Live broadcasts

Updated: October 4, 2007

Applies To: Windows Server 2008, Windows Server 2008 R2

You can distribute live broadcasts, or webcasts as they are often called, by using Windows Media Services. You can either produce new content for a live broadcast or simultaneously broadcast content that is also being broadcast on the television or radio. You can archive the live broadcast and make it available to users on demand at a later time. Examples of live broadcasts include news conferences, sporting events, and music concerts.

When implementing this scenario, consider the following:

  • Use an encoding computer to encode content into Windows Media Format and create an encoded stream. You can then broadcast the stream from a Windows Media server.

  • On a Windows Media server, create a broadcast publishing point that uses the encoded stream as the data source. If you want to switch from the live stream to a file, such as a file containing advertising or prerecorded content, and then back to the live content, create an exclusive playlist that uses script commands from the encoder to initiate the stream switch. Consider using a wrapper playlist to play some content before and after your live broadcast. Wrapper playlists are commonly used for site branding, welcome messages, and sponsor identification.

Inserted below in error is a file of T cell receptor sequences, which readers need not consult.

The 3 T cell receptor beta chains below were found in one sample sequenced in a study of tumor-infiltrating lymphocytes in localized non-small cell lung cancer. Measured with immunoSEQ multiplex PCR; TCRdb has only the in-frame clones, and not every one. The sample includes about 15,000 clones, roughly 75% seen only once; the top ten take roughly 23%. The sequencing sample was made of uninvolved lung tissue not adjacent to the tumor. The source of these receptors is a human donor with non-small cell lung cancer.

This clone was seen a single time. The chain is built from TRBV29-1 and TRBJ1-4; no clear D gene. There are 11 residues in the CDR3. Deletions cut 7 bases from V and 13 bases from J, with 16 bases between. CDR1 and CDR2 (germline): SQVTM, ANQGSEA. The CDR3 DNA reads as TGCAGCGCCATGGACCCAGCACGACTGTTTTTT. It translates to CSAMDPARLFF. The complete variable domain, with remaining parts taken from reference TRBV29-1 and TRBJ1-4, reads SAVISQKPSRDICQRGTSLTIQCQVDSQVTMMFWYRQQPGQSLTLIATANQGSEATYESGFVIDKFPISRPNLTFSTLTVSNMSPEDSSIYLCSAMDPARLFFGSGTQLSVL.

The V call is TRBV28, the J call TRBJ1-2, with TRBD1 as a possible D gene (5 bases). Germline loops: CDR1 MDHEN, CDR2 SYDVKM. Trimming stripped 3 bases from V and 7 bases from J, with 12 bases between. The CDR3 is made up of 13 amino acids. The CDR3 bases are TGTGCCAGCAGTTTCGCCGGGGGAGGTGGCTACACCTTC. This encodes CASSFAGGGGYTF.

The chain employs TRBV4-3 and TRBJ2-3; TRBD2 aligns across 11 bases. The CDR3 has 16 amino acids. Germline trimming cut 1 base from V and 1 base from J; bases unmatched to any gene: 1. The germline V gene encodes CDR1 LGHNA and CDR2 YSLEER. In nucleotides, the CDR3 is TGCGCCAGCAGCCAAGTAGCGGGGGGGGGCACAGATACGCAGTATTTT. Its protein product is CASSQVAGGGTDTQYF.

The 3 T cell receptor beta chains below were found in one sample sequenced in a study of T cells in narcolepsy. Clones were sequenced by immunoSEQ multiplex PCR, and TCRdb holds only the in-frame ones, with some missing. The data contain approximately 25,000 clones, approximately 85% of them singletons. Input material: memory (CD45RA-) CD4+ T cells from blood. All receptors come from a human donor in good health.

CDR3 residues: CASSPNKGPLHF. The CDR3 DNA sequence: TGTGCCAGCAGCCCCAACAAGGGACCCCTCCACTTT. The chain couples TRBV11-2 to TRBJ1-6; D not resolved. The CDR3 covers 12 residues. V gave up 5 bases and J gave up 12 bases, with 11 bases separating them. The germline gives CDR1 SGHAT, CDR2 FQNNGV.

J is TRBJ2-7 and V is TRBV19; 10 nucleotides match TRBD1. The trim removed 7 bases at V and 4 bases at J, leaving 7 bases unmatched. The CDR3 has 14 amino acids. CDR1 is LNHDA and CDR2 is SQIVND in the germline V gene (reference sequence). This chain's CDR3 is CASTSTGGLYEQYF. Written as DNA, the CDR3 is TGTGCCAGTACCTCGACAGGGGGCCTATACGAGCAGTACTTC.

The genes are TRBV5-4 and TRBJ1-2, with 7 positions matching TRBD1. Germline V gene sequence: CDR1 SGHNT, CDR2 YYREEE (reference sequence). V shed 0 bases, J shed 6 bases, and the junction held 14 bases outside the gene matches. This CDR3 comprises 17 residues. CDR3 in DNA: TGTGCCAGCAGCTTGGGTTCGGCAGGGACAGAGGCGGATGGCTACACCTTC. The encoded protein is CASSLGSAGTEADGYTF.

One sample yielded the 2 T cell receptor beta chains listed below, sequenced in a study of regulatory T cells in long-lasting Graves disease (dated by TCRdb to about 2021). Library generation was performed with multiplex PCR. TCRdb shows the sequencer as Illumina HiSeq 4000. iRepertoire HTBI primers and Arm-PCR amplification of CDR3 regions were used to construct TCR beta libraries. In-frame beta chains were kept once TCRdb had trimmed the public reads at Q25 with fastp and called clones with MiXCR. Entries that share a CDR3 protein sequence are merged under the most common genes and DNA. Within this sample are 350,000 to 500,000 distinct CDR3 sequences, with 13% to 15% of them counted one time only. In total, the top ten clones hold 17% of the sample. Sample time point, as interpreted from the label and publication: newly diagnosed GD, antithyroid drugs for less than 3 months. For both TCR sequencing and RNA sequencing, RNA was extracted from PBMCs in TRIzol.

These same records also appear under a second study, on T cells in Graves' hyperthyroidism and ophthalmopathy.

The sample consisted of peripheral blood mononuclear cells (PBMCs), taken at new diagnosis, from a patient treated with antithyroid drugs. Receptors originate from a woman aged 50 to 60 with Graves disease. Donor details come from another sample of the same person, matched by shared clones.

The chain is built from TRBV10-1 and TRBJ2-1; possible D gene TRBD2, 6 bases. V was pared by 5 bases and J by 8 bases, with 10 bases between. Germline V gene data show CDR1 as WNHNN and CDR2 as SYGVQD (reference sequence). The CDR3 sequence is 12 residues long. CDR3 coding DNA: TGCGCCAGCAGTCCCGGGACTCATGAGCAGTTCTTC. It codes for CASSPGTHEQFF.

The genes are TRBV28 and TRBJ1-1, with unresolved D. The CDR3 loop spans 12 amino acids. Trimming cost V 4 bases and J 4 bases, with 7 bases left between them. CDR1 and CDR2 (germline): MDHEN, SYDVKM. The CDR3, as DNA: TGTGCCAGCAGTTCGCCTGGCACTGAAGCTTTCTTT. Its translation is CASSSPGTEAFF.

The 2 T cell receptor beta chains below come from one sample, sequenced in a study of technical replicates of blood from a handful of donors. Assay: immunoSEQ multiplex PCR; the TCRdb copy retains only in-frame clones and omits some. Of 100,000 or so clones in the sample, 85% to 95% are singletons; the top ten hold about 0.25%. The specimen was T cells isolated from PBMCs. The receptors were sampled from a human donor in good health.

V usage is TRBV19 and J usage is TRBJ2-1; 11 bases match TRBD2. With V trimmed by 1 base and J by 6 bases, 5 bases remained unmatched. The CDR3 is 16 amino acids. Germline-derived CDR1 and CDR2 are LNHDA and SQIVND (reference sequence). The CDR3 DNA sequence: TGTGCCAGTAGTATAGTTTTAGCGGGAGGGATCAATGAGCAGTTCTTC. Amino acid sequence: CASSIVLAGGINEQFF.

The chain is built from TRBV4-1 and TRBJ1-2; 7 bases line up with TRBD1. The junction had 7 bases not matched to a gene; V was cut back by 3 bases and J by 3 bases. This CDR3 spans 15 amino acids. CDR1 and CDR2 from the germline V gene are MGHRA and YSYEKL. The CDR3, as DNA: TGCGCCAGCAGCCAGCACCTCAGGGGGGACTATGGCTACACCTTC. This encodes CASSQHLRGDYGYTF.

• A webcast has a scheduled start time, which means that most users will try to connect to it in a short period of time. By creating a group in Windows Media Services, you can use several Windows Media servers to distribute the load of connection requests.

  • Let your users know that content is available. You can create a link on your existing Web site that users can use to connect to your publishing point and access your content. You can also create a default Web page with a link to your content and then customize the page to meet your needs.

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